Back in Marin County, The Conscious Kitchen/Turning Green’s Shils wants to expand her program, and offers lesson plans and meals that subscribe to her theory of healthy food, known as FLOSN (fresh, local, organic, seasonal and non-GMO).

It’s difficult to predict how much this will catch on, but in Taiwan, the island country’s legislature passed a law banning any gm-produced food in schools there. The decision raised prices for school meals, which concerned a number of cash-strapped districts (donations were not part of the legislation). “Soy is a major ingredient in Taiwan’s school lunches,” said Lin Shu-fen of the Democratic Progressive Party, who advocated for the passage of the bill. “Genetically modified soy has been shown to contain toxic residue from pesticides.”

No mention, however, of the pesticides found on conventional soybeans.

Organic farmers, as opposed to anti-GMO activists aren’t quite as thrilled with the demonization of conventional and GM farming methods. Last year, when an organic-industry funded video featuring an elementary school musical was posted on YouTube, it met with hundreds of thousands of hits objections from GM supporters and huzzahs from anti-GMO groups.

It was also met with criticism from at last one organic farmer (Rob Wallbridge), who didn’t find it at all constructive.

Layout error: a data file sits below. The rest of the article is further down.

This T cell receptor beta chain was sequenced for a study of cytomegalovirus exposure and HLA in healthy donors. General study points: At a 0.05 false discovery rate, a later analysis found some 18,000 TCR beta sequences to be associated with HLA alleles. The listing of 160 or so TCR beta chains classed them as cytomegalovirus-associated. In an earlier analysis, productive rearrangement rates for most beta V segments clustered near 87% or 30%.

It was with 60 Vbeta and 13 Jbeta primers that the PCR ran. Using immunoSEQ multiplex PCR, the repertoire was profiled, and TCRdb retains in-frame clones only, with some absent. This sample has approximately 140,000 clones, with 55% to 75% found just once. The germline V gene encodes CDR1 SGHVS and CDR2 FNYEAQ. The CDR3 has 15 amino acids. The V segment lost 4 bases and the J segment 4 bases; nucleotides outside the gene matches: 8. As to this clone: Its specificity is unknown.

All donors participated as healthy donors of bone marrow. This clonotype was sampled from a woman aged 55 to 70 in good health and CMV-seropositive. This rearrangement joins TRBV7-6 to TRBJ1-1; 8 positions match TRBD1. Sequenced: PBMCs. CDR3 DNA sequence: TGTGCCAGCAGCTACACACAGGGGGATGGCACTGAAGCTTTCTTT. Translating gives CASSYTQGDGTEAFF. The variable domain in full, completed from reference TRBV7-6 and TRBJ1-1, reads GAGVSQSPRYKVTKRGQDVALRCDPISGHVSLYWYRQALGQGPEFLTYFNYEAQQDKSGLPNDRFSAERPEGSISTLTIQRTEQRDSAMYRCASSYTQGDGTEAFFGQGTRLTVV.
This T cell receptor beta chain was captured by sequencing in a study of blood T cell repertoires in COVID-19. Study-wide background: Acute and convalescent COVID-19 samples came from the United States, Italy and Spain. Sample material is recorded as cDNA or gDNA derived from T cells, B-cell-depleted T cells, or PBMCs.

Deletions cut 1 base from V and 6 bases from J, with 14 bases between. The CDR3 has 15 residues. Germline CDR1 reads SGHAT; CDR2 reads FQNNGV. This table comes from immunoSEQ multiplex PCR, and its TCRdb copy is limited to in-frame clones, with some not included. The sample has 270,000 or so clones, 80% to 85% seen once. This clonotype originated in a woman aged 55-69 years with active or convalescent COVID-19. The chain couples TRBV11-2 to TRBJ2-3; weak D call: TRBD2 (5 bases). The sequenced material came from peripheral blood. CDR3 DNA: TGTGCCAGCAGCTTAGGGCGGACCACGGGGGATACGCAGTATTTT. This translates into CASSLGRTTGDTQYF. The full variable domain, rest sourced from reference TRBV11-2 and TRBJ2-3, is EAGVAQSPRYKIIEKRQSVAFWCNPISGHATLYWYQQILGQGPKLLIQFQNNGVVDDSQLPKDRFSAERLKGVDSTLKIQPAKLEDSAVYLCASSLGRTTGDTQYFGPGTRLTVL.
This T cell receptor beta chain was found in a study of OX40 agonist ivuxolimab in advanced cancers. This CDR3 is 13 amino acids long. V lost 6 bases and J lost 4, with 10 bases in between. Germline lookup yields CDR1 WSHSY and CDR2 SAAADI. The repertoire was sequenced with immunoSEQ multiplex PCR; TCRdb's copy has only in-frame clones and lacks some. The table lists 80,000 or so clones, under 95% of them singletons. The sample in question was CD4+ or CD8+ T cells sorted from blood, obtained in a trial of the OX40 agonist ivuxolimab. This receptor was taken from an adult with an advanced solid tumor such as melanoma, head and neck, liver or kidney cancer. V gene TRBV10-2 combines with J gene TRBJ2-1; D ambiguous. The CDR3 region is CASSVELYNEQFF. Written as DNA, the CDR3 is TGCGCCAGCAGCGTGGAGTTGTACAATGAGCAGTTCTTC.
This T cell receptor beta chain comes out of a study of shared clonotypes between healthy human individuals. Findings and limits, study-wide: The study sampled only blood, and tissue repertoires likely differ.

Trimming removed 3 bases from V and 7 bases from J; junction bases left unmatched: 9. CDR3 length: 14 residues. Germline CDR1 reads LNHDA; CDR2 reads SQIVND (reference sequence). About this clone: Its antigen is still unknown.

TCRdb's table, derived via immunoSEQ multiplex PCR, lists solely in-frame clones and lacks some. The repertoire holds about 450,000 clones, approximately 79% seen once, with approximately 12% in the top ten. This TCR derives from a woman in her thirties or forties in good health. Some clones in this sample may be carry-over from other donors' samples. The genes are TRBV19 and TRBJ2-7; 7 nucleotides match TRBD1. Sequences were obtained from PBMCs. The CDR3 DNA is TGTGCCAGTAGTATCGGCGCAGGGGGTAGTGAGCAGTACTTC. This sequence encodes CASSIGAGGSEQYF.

The line between indoctrination and education is verifiable truth. When they are scientifically inaccurate, do these programs cross the line?

Andrew Porterfield is a writer, editor and communications consultant for academic institutions, companies and non-profits in the life sciences. He is based in Camarillo, California. Follow @AMPorterfield on Twitter.

  • Brian Sandle

    The Ministry of Health in NZ advise not to feed babies on soy milk
    where avoidable. Soy contains plant estrogens. And if produced from GMO soy it has more estrogenic effect because of the Roundup.

    Japanese and Chinese traditionally fermented soy before consumption. That lowers the plant estrogens. (Natto and fluffy tofu are what they used) I wonder what fermentation does to
    the xenoestrogen effect from Roundup.

    “The Xinmin Evening News reported on 22 November 2011 that the rate of precocious puberty in Chinese girls has increased 10-fold over the past 10 years”

    I believe there has been corruption in the approval process for imports of GMO soy to China.

    And why do you think the Korean adoptees in Sweden would have less precocious puberty than all the others? Do you deny that the extra awareness of GMOs in Korea could be a reason?